the solution and were not able to carry out osmosis. I could have made
some sort of fabric sieve or cover over the pieces to make sure that
they were properly submerged.
v I could repeat the experiment more to gain even more reliable
results for each molarity.
To conclude this experiment I can say that the movement of water
through a semi-permeable membrane (the process of osmosis) is affected
by the concentration of glucose solution, or by any other solution.
The higher the concentration of glucose solution, the more the potato
chip will lose its weight, width and length. All the evidence I have
obtained supports my hypothesis. I have been able to collect
sufficient results by repeating the experiment five times. However
there are improvements that could be made (see Evaluation).
Because water molecules have a form of kinetic energy, they are always
moving around in either a gaseous, solid or liquid state, randomly
from one place to another. The greater the concentration of water
molecules in a solution, the greater the total kinetic energy, and the
higher the water potential will be. This means that as the
concentration of glucose molecules increases in a solution, the
concentration of water decreases, lessening the solution's water
potential, and decreasing a solution's ability to move between
solutions due to osmosis. Therefore as the concentration of glucose
increases in each solution, the water in that solution is less able to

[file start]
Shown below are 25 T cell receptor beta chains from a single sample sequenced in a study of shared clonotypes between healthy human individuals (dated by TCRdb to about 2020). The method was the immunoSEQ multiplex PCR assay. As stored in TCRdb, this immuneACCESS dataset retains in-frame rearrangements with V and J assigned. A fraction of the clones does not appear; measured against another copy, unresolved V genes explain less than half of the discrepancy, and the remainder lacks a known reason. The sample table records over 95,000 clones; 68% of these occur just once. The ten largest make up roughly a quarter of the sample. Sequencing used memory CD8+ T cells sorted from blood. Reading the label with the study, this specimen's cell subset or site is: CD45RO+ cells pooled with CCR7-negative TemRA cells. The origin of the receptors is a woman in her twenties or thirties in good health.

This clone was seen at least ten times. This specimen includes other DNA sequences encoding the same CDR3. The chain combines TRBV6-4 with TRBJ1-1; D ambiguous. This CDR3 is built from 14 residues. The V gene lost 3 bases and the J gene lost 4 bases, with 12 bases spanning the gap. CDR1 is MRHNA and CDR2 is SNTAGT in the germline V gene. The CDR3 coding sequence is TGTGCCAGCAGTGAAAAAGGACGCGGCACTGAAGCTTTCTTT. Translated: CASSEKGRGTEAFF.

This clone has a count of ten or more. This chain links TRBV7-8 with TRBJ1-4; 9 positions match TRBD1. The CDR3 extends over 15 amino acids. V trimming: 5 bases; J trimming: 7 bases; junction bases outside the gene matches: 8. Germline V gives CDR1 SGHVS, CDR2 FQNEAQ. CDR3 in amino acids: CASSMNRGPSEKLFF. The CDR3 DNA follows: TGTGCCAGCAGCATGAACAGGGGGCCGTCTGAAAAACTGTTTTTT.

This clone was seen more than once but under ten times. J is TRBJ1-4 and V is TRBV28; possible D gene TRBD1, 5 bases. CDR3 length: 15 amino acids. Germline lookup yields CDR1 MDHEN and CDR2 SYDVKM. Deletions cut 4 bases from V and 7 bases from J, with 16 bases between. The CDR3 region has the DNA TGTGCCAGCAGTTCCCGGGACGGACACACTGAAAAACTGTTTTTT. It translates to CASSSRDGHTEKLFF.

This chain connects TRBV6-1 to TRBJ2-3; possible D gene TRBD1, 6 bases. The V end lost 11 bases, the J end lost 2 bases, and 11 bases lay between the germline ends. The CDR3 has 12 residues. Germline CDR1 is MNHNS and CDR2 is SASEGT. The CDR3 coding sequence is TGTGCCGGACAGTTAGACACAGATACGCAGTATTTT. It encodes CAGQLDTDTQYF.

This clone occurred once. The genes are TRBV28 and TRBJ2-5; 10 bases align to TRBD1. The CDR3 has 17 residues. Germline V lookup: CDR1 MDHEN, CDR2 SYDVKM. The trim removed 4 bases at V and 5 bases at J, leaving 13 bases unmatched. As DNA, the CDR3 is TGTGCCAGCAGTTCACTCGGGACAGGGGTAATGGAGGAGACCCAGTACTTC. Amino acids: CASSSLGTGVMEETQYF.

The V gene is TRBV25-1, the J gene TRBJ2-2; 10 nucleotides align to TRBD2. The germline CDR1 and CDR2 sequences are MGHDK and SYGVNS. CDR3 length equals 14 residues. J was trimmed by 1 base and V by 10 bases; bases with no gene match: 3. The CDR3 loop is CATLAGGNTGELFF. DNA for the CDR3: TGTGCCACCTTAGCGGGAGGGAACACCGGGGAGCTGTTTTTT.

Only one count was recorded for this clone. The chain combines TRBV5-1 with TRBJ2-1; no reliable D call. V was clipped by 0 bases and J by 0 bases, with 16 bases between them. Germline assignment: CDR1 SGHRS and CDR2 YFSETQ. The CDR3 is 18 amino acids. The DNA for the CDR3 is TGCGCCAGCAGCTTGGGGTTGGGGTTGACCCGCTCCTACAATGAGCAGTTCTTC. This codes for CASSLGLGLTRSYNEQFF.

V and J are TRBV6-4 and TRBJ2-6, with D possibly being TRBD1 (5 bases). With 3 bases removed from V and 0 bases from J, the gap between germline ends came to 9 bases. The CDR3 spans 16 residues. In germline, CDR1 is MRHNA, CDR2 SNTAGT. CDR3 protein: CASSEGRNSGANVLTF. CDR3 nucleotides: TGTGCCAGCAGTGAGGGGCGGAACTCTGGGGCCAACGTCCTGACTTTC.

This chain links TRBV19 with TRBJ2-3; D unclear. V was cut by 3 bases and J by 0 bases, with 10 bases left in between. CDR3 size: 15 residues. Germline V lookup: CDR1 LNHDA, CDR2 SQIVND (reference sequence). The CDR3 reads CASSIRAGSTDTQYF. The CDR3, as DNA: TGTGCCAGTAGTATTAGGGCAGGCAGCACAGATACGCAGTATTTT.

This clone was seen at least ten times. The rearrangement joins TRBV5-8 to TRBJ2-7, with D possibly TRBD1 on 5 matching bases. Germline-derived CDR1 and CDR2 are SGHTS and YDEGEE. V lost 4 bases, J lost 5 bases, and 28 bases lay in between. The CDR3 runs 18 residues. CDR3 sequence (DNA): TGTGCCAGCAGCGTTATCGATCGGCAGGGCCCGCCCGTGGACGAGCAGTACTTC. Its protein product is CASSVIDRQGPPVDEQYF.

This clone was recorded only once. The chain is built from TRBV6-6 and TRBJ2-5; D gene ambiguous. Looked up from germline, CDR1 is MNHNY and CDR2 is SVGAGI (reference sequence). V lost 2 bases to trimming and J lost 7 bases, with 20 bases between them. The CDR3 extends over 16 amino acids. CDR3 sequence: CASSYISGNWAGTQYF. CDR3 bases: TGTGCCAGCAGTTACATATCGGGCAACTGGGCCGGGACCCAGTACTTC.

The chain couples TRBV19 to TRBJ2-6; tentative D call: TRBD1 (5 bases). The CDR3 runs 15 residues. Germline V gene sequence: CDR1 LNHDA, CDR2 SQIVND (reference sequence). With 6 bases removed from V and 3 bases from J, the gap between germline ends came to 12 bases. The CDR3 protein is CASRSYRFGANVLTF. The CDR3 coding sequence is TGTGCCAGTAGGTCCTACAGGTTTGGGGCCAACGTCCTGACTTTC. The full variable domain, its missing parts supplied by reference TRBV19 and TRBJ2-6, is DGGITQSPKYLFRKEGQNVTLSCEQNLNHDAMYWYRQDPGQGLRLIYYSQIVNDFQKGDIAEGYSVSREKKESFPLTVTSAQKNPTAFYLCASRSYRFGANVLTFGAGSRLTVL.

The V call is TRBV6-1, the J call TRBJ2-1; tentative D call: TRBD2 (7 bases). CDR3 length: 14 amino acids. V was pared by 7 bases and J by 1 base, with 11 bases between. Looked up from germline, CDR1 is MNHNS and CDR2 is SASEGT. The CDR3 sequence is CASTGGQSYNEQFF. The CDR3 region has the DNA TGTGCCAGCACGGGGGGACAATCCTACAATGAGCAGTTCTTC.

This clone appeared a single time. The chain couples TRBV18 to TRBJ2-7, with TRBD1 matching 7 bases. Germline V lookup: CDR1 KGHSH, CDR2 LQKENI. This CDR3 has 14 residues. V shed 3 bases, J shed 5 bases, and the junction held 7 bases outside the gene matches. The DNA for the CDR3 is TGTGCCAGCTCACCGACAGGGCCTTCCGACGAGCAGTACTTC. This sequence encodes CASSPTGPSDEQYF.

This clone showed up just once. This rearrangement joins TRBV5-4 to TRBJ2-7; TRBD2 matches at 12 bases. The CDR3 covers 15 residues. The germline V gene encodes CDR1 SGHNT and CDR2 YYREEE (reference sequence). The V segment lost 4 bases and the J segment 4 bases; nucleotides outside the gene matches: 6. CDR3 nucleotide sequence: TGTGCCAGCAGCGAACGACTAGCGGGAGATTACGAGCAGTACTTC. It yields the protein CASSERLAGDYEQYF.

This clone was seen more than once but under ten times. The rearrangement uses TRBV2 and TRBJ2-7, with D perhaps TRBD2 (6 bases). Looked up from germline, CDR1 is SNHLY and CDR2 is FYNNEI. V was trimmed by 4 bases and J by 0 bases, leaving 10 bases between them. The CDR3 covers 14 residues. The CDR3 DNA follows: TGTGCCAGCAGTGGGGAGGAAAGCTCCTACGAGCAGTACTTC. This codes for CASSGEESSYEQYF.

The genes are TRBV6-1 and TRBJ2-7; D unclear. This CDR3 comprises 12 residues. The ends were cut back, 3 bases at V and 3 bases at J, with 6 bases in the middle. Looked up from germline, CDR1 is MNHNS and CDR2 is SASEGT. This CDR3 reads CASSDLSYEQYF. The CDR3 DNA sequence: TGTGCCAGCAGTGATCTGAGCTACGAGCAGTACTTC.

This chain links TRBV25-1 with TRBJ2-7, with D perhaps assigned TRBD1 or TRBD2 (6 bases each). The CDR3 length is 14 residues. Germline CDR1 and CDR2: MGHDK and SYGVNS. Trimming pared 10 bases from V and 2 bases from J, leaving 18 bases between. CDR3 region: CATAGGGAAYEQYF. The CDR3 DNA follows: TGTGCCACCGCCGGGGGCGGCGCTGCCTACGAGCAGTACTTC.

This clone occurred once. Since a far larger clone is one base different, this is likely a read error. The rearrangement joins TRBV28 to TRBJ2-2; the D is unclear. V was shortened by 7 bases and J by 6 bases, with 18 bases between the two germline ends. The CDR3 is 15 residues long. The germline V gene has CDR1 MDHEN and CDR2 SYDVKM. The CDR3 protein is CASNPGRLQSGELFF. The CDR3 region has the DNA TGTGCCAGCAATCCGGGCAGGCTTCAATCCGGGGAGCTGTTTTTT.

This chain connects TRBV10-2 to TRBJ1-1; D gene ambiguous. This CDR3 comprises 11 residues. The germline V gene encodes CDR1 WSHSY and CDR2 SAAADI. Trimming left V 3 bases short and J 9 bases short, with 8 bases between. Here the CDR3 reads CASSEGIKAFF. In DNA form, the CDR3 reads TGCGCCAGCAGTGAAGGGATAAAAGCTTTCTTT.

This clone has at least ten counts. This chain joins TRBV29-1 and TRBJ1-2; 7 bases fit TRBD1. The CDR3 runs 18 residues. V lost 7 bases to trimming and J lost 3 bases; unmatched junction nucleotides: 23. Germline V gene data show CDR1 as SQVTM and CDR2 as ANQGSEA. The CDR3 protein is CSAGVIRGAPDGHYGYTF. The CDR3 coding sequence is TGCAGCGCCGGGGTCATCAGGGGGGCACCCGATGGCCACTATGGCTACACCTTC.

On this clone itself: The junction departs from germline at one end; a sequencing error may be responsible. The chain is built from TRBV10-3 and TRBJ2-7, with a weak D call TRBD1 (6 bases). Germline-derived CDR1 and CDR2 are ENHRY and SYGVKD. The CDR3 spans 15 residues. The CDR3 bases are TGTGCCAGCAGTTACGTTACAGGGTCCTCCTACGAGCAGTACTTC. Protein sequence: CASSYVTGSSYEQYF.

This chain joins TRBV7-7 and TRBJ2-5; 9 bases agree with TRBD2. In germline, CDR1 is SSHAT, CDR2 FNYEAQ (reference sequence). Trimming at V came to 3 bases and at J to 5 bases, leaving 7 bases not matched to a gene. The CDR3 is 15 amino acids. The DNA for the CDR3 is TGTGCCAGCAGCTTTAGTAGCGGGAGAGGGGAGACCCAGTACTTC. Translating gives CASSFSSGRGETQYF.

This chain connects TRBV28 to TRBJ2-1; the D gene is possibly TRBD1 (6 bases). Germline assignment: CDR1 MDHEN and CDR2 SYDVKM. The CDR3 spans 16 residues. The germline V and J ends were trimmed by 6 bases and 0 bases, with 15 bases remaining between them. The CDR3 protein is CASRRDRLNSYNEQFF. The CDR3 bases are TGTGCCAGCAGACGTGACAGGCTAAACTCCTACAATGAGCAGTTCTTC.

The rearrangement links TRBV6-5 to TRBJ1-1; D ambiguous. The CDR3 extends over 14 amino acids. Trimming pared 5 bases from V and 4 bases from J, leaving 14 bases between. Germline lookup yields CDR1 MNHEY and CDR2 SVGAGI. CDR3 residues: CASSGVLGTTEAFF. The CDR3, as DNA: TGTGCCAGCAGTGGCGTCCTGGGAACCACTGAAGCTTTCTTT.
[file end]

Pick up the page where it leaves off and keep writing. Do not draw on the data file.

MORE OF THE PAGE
move to the potato, causing water from the potato to move into the
solution, decreasing the potato's length, mass and width. An osmotic
system is set up when a semi-permeable membrane is placed between two
solutions. There are many examples in the biological world, in many
plants and animals.
The plasma membranes of the cell decide the permeability of the
membrane. A semi-permeable membrane occurs when some substances with
small molecules can pass through, e.g. Water, and some substances
cannot pass through the membrane because they have larger molecules,
e.g. Sucrose. The permeability of a membrane varies with certain
conditions, and can vary due to temperature, and even due to hormonal
impulses, e.g. the loop of Henley in the kidney.
My investigation shows that, in concentrations above 0.6M, there
appears to be no further water loss, suggesting that the cell is
completely plasmolysed. However, it is important to realise that this
is only an estimate because potato cells will not be uniform in their
concentrations. I have enjoyed doing this experiment and I believe it
has been very informative.